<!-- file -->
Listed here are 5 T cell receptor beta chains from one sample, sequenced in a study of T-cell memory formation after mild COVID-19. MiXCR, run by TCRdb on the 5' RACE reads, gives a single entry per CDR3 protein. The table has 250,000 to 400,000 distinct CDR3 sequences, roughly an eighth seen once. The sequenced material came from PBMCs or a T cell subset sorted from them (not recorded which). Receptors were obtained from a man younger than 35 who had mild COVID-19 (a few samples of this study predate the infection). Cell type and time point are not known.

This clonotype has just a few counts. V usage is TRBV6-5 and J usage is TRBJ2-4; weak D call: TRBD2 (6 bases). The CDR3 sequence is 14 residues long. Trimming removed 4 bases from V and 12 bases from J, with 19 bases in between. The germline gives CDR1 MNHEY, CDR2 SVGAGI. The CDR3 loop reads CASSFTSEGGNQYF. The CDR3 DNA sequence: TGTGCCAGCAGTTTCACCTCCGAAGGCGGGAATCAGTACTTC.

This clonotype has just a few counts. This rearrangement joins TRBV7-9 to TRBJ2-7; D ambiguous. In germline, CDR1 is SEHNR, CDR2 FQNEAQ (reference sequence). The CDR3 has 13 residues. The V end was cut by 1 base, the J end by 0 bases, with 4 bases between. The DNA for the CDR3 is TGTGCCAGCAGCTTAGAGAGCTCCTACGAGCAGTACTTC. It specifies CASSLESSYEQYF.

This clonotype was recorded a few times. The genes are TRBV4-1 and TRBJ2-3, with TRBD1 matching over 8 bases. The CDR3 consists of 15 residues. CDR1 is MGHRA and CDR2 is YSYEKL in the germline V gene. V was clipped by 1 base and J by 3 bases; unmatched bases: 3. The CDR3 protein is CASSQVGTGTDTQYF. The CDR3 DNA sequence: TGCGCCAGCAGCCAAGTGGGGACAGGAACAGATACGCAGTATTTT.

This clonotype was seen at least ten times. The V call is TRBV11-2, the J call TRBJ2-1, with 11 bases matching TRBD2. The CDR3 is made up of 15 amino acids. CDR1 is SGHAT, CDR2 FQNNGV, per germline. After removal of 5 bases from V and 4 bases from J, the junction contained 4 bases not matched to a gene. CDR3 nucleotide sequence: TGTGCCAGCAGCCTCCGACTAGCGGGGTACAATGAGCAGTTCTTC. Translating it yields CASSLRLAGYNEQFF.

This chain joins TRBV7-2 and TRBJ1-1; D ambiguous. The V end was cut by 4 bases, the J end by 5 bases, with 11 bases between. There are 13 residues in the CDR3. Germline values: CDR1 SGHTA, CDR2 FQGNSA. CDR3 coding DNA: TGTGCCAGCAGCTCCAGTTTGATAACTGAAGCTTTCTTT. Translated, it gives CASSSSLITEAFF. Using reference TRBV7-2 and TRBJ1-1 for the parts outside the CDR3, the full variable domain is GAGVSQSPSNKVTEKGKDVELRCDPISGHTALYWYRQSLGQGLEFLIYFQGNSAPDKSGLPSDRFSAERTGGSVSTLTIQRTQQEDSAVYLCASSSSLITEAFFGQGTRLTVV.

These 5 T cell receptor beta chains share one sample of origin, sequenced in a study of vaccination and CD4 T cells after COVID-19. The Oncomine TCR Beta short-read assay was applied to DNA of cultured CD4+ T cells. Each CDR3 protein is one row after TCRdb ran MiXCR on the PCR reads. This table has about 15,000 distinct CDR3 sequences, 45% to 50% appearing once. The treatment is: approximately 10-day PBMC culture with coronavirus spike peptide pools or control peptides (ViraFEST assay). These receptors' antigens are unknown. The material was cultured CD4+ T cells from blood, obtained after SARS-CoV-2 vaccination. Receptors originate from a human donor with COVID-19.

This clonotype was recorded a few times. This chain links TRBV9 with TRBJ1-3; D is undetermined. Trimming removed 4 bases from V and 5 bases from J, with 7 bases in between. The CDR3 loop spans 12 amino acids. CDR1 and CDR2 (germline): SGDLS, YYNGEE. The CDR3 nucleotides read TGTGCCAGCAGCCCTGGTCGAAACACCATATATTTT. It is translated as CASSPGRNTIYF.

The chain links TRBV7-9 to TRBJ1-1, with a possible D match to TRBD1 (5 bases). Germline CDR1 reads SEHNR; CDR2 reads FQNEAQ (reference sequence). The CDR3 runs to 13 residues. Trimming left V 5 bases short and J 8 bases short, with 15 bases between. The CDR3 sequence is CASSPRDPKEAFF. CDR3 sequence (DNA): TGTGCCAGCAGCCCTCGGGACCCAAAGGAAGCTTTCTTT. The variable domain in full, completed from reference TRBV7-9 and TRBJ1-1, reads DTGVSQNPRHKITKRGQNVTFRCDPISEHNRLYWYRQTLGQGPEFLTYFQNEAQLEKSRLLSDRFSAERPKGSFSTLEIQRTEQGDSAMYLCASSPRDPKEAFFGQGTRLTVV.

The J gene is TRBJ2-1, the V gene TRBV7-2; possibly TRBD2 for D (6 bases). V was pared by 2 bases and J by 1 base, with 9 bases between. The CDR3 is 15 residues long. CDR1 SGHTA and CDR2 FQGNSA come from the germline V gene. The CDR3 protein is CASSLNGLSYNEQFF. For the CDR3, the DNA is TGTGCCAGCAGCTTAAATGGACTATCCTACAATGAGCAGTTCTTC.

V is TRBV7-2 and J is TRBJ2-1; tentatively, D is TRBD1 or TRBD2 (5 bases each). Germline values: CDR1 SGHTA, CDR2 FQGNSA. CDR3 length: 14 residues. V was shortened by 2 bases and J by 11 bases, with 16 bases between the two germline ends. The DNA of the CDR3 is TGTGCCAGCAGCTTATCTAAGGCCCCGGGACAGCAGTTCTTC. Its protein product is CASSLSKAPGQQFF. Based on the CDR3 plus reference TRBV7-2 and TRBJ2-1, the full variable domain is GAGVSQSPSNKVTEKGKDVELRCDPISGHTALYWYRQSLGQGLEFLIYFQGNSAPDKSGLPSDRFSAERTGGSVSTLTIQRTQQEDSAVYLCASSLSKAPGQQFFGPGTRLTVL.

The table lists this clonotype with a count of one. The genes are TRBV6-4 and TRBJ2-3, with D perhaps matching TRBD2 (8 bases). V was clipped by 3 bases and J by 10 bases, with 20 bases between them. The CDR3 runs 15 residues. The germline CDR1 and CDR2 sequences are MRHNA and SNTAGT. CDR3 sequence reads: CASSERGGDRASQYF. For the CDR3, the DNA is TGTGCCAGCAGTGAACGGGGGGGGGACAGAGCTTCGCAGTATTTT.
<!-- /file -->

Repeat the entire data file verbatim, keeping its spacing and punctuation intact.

Listed here are 5 T cell receptor beta chains from one sample, sequenced in a study of T-cell memory formation after mild COVID-19. MiXCR, run by TCRdb on the 5' RACE reads, gives a single entry per CDR3 protein. The table has 250,000 to 400,000 distinct CDR3 sequences, roughly an eighth seen once. The sequenced material came from PBMCs or a T cell subset sorted from them (not recorded which). Receptors were obtained from a man younger than 35 who had mild COVID-19 (a few samples of this study predate the infection). Cell type and time point are not known.

This clonotype has just a few counts. V usage is TRBV6-5 and J usage is TRBJ2-4; weak D call: TRBD2 (6 bases). The CDR3 sequence is 14 residues long. Trimming removed 4 bases from V and 12 bases from J, with 19 bases in between. The germline gives CDR1 MNHEY, CDR2 SVGAGI. The CDR3 loop reads CASSFTSEGGNQYF. The CDR3 DNA sequence: TGTGCCAGCAGTTTCACCTCCGAAGGCGGGAATCAGTACTTC.

This clonotype has just a few counts. This rearrangement joins TRBV7-9 to TRBJ2-7; D ambiguous. In germline, CDR1 is SEHNR, CDR2 FQNEAQ (reference sequence). The CDR3 has 13 residues. The V end was cut by 1 base, the J end by 0 bases, with 4 bases between. The DNA for the CDR3 is TGTGCCAGCAGCTTAGAGAGCTCCTACGAGCAGTACTTC. It specifies CASSLESSYEQYF.

This clonotype was recorded a few times. The genes are TRBV4-1 and TRBJ2-3, with TRBD1 matching over 8 bases. The CDR3 consists of 15 residues. CDR1 is MGHRA and CDR2 is YSYEKL in the germline V gene. V was clipped by 1 base and J by 3 bases; unmatched bases: 3. The CDR3 protein is CASSQVGTGTDTQYF. The CDR3 DNA sequence: TGCGCCAGCAGCCAAGTGGGGACAGGAACAGATACGCAGTATTTT.

This clonotype was seen at least ten times. The V call is TRBV11-2, the J call TRBJ2-1, with 11 bases matching TRBD2. The CDR3 is made up of 15 amino acids. CDR1 is SGHAT, CDR2 FQNNGV, per germline. After removal of 5 bases from V and 4 bases from J, the junction contained 4 bases not matched to a gene. CDR3 nucleotide sequence: TGTGCCAGCAGCCTCCGACTAGCGGGGTACAATGAGCAGTTCTTC. Translating it yields CASSLRLAGYNEQFF.

This chain joins TRBV7-2 and TRBJ1-1; D ambiguous. The V end was cut by 4 bases, the J end by 5 bases, with 11 bases between. There are 13 residues in the CDR3. Germline values: CDR1 SGHTA, CDR2 FQGNSA. CDR3 coding DNA: TGTGCCAGCAGCTCCAGTTTGATAACTGAAGCTTTCTTT. Translated, it gives CASSSSLITEAFF. Using reference TRBV7-2 and TRBJ1-1 for the parts outside the CDR3, the full variable domain is GAGVSQSPSNKVTEKGKDVELRCDPISGHTALYWYRQSLGQGLEFLIYFQGNSAPDKSGLPSDRFSAERTGGSVSTLTIQRTQQEDSAVYLCASSSSLITEAFFGQGTRLTVV.

These 5 T cell receptor beta chains share one sample of origin, sequenced in a study of vaccination and CD4 T cells after COVID-19. The Oncomine TCR Beta short-read assay was applied to DNA of cultured CD4+ T cells. Each CDR3 protein is one row after TCRdb ran MiXCR on the PCR reads. This table has about 15,000 distinct CDR3 sequences, 45% to 50% appearing once. The treatment is: approximately 10-day PBMC culture with coronavirus spike peptide pools or control peptides (ViraFEST assay). These receptors' antigens are unknown. The material was cultured CD4+ T cells from blood, obtained after SARS-CoV-2 vaccination. Receptors originate from a human donor with COVID-19.

This clonotype was recorded a few times. This chain links TRBV9 with TRBJ1-3; D is undetermined. Trimming removed 4 bases from V and 5 bases from J, with 7 bases in between. The CDR3 loop spans 12 amino acids. CDR1 and CDR2 (germline): SGDLS, YYNGEE. The CDR3 nucleotides read TGTGCCAGCAGCCCTGGTCGAAACACCATATATTTT. It is translated as CASSPGRNTIYF.

The chain links TRBV7-9 to TRBJ1-1, with a possible D match to TRBD1 (5 bases). Germline CDR1 reads SEHNR; CDR2 reads FQNEAQ (reference sequence). The CDR3 runs to 13 residues. Trimming left V 5 bases short and J 8 bases short, with 15 bases between. The CDR3 sequence is CASSPRDPKEAFF. CDR3 sequence (DNA): TGTGCCAGCAGCCCTCGGGACCCAAAGGAAGCTTTCTTT. The variable domain in full, completed from reference TRBV7-9 and TRBJ1-1, reads DTGVSQNPRHKITKRGQNVTFRCDPISEHNRLYWYRQTLGQGPEFLTYFQNEAQLEKSRLLSDRFSAERPKGSFSTLEIQRTEQGDSAMYLCASSPRDPKEAFFGQGTRLTVV.

The J gene is TRBJ2-1, the V gene TRBV7-2; possibly TRBD2 for D (6 bases). V was pared by 2 bases and J by 1 base, with 9 bases between. The CDR3 is 15 residues long. CDR1 SGHTA and CDR2 FQGNSA come from the germline V gene. The CDR3 protein is CASSLNGLSYNEQFF. For the CDR3, the DNA is TGTGCCAGCAGCTTAAATGGACTATCCTACAATGAGCAGTTCTTC.

V is TRBV7-2 and J is TRBJ2-1; tentatively, D is TRBD1 or TRBD2 (5 bases each). Germline values: CDR1 SGHTA, CDR2 FQGNSA. CDR3 length: 14 residues. V was shortened by 2 bases and J by 11 bases, with 16 bases between the two germline ends. The DNA of the CDR3 is TGTGCCAGCAGCTTATCTAAGGCCCCGGGACAGCAGTTCTTC. Its protein product is CASSLSKAPGQQFF. Based on the CDR3 plus reference TRBV7-2 and TRBJ2-1, the full variable domain is GAGVSQSPSNKVTEKGKDVELRCDPISGHTALYWYRQSLGQGLEFLIYFQGNSAPDKSGLPSDRFSAERTGGSVSTLTIQRTQQEDSAVYLCASSLSKAPGQQFFGPGTRLTVL.

The table lists this clonotype with a count of one. The genes are TRBV6-4 and TRBJ2-3, with D perhaps matching TRBD2 (8 bases). V was clipped by 3 bases and J by 10 bases, with 20 bases between them. The CDR3 runs 15 residues. The germline CDR1 and CDR2 sequences are MRHNA and SNTAGT. CDR3 sequence reads: CASSERGGDRASQYF. For the CDR3, the DNA is TGTGCCAGCAGTGAACGGGGGGGGGACAGAGCTTCGCAGTATTTT.